would be sweeping 
we
would be sweeping 
you
would be sweeping 
they
would be sweeping 

Conditional perfect

I
would have swept 
you
would have swept 
he/she/it
would have swept 
we
would have swept 
you
would have swept 
they
would have swept 

Conditional perfect progressive

I
would have been sweeping 
you
would have been sweeping 
he/she/it
would have been sweeping 
we
would have been sweeping 
you
would have been sweeping 
they
would have been sweeping 

Subjunktiv of the irregular verb [sweep]

The subjunctive is a grammatical mood, a feature of the utterance that indicates the speaker's attitude toward it. Subjunctive forms of verbs are typically used to express various states of unreality such as: wish, emotion, possibility, judgement, opinion, obligation, or action that has not yet occurred; the precise situations in which they are used vary from language to language. The subjunctive is one of the irrealis moods, which refer to what is not necessarily real. It is often contrasted with the indicative, a realis mood which is used principally to indicate that something is a statement of fact.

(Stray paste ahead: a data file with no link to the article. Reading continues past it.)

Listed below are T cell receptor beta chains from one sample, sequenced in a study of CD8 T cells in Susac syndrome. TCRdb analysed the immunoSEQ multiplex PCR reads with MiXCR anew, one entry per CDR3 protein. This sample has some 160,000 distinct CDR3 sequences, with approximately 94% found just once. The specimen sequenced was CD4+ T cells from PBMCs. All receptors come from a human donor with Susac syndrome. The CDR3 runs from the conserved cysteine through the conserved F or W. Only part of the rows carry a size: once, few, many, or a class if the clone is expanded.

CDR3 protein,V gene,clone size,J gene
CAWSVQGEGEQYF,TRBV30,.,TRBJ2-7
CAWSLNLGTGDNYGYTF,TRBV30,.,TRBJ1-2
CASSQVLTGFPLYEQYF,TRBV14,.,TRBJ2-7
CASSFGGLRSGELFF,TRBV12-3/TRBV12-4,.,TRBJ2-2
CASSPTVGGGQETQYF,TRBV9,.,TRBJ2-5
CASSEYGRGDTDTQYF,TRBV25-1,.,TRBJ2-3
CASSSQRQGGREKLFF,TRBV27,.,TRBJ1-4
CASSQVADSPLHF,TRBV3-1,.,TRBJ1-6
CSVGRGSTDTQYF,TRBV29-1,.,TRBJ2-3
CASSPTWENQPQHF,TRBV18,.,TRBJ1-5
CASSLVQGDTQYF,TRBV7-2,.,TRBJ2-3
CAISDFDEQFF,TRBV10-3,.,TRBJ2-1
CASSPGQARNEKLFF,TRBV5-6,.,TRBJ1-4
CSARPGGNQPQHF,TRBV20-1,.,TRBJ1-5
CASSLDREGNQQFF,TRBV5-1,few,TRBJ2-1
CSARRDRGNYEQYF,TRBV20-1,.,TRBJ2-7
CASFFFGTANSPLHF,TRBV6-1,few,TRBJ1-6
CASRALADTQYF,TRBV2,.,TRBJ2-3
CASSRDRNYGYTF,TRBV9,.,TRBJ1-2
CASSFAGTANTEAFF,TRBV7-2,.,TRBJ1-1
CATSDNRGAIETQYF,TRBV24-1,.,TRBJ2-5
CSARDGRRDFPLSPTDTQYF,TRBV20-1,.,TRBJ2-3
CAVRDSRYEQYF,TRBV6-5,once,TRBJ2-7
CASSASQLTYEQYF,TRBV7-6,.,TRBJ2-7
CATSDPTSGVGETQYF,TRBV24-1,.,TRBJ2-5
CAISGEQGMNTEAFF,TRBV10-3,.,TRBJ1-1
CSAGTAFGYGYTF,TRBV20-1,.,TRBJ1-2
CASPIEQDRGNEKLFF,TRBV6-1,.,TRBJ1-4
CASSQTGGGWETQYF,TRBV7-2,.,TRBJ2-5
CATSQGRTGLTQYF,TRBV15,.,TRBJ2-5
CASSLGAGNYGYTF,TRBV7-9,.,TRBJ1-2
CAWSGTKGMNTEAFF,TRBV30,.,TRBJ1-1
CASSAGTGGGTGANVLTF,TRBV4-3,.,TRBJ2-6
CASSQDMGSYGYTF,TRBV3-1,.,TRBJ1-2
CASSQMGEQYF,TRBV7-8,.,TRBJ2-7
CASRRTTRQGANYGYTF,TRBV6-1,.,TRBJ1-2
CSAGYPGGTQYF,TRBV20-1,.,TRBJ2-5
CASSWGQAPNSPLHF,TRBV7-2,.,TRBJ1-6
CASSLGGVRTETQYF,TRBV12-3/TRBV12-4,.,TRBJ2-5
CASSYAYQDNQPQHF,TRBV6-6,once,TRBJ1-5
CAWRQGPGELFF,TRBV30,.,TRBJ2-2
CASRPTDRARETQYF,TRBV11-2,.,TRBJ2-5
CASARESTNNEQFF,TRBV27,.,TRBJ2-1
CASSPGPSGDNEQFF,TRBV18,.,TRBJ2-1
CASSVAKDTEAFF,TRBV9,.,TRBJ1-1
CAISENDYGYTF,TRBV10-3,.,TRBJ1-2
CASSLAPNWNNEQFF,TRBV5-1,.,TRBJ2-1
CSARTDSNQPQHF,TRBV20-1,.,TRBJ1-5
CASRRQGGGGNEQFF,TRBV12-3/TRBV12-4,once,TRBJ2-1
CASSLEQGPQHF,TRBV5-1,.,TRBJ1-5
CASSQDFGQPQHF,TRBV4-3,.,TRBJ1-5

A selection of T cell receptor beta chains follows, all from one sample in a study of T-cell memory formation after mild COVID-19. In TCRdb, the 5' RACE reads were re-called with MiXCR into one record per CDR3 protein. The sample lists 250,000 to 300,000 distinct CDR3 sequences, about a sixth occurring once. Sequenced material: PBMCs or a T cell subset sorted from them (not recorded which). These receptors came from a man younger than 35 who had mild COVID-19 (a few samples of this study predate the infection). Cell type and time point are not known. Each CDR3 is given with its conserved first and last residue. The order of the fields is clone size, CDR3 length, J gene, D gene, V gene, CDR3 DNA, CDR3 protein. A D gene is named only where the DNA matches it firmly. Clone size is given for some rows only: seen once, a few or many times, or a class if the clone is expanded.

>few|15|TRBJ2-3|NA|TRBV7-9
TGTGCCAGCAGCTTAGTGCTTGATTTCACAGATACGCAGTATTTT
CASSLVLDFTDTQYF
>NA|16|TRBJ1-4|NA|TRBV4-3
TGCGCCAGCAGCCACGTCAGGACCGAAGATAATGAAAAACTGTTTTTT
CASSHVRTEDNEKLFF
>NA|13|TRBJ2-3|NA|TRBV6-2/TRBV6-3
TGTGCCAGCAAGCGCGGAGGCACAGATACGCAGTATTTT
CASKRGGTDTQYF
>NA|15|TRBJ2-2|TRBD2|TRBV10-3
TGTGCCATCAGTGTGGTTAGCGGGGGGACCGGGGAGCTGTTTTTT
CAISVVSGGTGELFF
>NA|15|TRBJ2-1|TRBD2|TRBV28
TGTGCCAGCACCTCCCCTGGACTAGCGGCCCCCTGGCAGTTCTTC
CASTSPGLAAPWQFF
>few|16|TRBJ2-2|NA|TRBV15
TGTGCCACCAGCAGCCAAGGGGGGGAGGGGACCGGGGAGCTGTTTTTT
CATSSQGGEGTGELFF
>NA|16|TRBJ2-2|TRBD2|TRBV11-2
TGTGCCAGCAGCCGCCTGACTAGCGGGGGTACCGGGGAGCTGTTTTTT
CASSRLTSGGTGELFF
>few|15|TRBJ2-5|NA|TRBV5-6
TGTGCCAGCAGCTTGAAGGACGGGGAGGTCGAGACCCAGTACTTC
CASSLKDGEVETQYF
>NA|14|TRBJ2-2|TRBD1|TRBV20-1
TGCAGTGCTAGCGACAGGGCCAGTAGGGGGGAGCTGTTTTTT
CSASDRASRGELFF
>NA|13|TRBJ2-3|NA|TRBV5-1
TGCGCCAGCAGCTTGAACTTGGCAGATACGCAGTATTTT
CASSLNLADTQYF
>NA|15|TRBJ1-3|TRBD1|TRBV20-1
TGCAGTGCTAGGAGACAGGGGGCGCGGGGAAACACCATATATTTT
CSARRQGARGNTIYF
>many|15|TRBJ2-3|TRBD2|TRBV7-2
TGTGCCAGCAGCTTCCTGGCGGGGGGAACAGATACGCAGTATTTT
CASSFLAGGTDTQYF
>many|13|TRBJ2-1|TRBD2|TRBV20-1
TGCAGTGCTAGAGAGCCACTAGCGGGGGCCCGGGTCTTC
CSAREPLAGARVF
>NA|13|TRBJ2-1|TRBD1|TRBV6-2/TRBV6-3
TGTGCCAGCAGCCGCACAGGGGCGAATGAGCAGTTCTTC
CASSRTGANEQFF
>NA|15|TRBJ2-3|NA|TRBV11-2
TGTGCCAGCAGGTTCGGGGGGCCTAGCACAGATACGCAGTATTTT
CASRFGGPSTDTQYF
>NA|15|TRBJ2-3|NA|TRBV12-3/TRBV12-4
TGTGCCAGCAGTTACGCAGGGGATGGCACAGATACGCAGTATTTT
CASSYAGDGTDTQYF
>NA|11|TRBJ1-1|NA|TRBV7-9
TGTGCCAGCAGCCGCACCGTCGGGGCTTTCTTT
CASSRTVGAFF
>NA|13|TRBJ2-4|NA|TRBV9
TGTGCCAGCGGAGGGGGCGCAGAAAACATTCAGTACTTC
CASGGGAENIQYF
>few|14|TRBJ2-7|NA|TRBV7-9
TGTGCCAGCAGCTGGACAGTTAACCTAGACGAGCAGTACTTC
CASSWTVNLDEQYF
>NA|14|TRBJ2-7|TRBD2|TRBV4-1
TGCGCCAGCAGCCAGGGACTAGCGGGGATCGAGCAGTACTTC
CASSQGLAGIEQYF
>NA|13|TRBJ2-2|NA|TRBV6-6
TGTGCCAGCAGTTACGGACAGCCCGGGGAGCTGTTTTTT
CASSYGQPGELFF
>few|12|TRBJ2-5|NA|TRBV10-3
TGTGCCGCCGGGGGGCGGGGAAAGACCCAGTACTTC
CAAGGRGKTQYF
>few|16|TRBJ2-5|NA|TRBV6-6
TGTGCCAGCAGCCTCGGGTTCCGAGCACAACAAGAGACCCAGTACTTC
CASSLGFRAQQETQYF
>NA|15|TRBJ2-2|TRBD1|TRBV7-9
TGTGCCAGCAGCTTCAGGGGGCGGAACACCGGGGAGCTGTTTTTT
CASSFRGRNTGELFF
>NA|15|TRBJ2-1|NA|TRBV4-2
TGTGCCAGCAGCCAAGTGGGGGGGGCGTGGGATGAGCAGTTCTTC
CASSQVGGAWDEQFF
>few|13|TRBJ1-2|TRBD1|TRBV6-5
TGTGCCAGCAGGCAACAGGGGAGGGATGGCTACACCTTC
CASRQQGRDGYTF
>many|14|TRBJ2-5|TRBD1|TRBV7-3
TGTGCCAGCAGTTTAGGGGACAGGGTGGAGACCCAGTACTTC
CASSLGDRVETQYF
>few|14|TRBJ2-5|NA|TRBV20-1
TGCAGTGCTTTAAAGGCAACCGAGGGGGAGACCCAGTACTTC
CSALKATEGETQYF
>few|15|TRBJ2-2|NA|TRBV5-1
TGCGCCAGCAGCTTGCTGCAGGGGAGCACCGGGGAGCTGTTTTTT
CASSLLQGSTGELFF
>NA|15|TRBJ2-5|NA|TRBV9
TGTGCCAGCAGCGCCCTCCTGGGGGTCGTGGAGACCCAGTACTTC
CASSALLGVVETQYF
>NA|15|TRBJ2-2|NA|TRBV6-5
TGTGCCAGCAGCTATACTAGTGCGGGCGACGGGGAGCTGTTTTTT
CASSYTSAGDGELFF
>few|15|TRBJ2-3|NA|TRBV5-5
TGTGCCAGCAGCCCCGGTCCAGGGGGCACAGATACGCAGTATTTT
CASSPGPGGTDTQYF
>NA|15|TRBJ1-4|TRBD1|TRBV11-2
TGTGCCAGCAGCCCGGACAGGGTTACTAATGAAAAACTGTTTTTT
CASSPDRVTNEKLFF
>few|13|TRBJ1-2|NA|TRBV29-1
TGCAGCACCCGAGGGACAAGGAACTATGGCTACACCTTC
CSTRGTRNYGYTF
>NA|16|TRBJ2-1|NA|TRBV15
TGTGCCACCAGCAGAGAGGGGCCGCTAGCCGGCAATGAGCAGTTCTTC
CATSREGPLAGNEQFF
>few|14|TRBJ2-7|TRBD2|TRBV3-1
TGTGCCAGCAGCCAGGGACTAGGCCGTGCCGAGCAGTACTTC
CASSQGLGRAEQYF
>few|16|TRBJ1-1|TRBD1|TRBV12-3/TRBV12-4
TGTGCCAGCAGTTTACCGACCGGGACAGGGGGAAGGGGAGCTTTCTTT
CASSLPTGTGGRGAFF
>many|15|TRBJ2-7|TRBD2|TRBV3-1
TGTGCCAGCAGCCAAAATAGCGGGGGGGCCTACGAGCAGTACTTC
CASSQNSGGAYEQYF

Subjunctives occur most often, although not exclusively, in subordinate clauses, particularly that-clauses. Examples of the subjunctive in English are found in the sentences "I suggest that you be careful" and "It is important that she stay by your side."

The subjunctive mood in English is a clause type used in some contexts which describe non-actual possibilities, e.g. "It's crucial that you be here" and "It's crucial that he arrive early." In English, the subjunctive is syntactic rather than inflectional, since there is no specifically subjunctive verb form. Rather, subjunctive clauses recruit the bare form of the verb which is also used in a variety of other constructions.